Internal contract formalization in business and its limitsThe case of software design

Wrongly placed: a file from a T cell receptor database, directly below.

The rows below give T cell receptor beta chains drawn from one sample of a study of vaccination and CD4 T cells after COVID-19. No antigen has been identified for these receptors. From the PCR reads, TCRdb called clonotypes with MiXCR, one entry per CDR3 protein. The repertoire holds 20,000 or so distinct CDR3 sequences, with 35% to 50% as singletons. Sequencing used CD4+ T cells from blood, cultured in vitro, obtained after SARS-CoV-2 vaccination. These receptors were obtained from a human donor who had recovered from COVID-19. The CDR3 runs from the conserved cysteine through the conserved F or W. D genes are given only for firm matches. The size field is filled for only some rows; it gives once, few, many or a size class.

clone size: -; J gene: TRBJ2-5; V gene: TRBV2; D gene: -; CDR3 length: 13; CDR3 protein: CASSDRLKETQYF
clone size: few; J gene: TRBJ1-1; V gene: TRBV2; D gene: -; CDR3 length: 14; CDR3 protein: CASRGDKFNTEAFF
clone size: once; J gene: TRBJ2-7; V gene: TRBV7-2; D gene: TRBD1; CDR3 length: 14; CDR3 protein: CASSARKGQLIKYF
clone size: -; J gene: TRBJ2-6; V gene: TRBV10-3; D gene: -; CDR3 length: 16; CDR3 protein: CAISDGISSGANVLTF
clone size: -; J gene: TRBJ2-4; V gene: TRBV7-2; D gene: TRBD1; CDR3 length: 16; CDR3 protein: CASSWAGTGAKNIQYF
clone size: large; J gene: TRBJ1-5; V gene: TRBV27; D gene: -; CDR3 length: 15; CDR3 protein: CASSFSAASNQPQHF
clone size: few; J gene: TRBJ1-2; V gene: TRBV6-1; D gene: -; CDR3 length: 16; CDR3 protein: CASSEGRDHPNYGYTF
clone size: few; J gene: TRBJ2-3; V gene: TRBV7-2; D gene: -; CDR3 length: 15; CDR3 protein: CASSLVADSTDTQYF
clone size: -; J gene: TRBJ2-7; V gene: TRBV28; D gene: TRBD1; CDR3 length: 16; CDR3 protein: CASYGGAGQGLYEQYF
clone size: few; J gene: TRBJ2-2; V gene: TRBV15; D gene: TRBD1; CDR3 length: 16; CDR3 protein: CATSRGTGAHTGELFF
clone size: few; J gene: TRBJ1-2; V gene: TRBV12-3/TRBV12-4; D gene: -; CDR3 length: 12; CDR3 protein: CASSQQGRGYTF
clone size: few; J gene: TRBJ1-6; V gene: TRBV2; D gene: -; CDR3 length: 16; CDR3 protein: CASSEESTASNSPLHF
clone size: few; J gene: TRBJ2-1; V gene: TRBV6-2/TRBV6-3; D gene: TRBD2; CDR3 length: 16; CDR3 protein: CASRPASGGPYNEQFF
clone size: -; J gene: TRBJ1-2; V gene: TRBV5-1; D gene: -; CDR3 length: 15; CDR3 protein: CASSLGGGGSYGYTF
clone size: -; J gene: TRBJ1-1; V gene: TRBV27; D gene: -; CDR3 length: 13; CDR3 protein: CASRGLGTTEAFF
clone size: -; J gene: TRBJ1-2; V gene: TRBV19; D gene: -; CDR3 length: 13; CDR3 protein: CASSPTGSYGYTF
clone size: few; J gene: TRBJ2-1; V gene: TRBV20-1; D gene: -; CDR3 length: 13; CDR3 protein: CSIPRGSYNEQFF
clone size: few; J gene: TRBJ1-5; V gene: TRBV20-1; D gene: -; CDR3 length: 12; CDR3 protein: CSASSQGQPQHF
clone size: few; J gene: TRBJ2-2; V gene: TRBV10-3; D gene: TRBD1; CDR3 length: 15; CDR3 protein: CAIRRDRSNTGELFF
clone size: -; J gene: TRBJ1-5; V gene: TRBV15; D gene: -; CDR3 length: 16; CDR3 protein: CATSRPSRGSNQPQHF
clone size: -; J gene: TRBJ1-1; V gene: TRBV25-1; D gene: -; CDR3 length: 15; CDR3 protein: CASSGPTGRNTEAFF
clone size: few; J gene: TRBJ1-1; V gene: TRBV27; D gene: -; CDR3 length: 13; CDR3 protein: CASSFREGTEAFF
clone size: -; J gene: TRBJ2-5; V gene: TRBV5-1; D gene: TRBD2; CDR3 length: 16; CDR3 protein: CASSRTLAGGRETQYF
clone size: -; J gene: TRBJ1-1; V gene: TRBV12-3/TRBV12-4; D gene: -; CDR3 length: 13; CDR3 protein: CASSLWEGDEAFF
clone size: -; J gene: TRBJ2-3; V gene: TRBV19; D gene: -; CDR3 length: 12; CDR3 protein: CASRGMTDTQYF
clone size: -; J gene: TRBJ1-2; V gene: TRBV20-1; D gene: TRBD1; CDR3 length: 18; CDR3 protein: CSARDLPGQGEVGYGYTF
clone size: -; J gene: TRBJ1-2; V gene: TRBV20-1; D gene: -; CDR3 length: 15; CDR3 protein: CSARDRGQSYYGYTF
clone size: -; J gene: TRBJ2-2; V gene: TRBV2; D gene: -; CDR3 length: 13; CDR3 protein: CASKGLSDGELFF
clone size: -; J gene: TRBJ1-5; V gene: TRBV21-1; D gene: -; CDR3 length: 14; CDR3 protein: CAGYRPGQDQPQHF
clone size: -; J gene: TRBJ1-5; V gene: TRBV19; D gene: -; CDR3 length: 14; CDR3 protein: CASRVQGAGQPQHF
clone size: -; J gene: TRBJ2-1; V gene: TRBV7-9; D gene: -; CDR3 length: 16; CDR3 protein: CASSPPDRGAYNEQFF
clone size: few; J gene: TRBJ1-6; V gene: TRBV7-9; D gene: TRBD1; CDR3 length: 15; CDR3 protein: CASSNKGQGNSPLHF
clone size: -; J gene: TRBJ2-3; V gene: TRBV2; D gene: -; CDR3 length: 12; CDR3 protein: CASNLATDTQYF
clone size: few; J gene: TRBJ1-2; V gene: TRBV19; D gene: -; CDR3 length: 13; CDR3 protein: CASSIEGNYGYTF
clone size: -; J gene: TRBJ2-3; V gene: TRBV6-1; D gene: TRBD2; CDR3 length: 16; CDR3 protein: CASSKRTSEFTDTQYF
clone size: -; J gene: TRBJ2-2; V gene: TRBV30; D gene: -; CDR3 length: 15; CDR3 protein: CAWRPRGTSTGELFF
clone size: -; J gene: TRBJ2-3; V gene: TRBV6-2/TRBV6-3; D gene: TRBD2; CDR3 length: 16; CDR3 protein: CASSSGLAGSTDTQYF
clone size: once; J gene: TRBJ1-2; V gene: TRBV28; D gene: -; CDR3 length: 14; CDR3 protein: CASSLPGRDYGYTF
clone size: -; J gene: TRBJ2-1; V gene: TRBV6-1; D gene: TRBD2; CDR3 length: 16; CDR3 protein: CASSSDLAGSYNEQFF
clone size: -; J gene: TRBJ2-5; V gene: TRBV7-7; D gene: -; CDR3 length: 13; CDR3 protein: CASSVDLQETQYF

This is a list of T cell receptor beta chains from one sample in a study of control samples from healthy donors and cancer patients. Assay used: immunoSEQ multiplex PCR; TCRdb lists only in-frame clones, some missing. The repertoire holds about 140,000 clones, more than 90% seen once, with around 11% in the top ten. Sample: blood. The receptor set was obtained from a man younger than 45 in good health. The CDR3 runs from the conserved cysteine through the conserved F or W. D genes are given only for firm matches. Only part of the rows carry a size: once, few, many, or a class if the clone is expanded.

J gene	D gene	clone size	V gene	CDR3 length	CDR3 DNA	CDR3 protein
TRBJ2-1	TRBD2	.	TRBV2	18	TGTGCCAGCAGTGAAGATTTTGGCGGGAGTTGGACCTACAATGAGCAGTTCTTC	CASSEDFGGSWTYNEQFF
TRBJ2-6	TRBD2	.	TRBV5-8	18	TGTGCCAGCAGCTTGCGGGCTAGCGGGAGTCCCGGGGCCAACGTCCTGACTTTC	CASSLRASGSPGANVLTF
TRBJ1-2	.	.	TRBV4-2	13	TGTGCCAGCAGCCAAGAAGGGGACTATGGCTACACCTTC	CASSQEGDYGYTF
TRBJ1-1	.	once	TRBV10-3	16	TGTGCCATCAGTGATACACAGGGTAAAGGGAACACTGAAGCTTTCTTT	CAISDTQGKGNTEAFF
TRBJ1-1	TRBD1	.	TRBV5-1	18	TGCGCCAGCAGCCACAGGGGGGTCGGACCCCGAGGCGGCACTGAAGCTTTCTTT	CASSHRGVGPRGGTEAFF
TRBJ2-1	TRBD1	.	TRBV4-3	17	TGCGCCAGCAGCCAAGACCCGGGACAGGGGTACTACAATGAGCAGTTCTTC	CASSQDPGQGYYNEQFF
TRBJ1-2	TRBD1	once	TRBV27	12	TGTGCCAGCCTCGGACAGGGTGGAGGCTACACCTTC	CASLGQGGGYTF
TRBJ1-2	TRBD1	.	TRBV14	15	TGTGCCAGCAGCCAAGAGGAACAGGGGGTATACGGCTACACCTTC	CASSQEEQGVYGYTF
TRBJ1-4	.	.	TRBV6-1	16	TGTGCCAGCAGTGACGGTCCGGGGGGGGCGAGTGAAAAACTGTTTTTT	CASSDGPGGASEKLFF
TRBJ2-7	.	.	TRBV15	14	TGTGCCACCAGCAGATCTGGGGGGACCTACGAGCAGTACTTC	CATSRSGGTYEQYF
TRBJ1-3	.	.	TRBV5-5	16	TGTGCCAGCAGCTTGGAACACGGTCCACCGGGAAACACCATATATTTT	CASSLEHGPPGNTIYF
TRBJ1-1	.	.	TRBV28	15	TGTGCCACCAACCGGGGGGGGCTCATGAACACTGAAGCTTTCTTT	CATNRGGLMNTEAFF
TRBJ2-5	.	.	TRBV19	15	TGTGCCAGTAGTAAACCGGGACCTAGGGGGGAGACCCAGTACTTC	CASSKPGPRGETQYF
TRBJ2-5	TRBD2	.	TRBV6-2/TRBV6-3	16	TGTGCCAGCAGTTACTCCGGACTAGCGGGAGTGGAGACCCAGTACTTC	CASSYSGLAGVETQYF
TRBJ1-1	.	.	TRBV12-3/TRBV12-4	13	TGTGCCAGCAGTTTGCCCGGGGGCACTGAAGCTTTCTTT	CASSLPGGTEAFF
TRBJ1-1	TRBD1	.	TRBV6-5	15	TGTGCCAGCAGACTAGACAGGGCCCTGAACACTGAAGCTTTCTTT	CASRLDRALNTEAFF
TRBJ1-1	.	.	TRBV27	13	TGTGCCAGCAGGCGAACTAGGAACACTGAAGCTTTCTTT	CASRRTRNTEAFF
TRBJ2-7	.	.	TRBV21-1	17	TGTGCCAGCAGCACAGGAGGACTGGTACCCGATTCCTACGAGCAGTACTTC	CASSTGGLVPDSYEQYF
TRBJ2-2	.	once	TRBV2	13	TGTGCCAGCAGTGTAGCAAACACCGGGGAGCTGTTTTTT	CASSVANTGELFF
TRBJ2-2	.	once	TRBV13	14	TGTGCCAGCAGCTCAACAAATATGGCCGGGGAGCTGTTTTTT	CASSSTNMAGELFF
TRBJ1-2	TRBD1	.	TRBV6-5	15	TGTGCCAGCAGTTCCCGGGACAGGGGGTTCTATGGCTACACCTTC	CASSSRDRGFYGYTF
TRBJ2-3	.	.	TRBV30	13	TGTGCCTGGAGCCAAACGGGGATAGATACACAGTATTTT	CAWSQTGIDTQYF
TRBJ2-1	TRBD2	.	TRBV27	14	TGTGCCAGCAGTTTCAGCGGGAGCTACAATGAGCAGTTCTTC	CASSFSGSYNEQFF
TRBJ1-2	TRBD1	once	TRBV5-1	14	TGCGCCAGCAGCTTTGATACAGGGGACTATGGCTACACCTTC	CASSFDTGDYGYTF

Businesses are at the present time a place where there is a multiplication of internal contracts and a generalization of market reference. Such contract formalization is aiming to give greater responsibility to each operative unit as regards its costs, thus reducing waste. The study of the present case, relative to software design, reveals however the perverse effects of formalization and compartmentalization, likely to harm the correct running of software projects. In fact the success of these projects depends on a regular adaptation of software in order to integrate emerging needs or to resolve unforeseen problems. All software projects therefore lead to numerous amendments and successive contracts. However, the temporary close down imposed by these contracts prevents an informal redistribution of tasks and skills which are in fact necessary when trying to solve problems rapidly. The stability of contractual relations thus depends, on one hand, on the capacity of the parties to remain united in time for the correct running of the software and, on the other hand, on a regular adaptation of the contractual context in order to know the investments accorded to each party to carry out the project. Often confronted with the problem of excess in terms of delivery time and cost, it could be asked whether internal contracts are not just rather empty frameworks.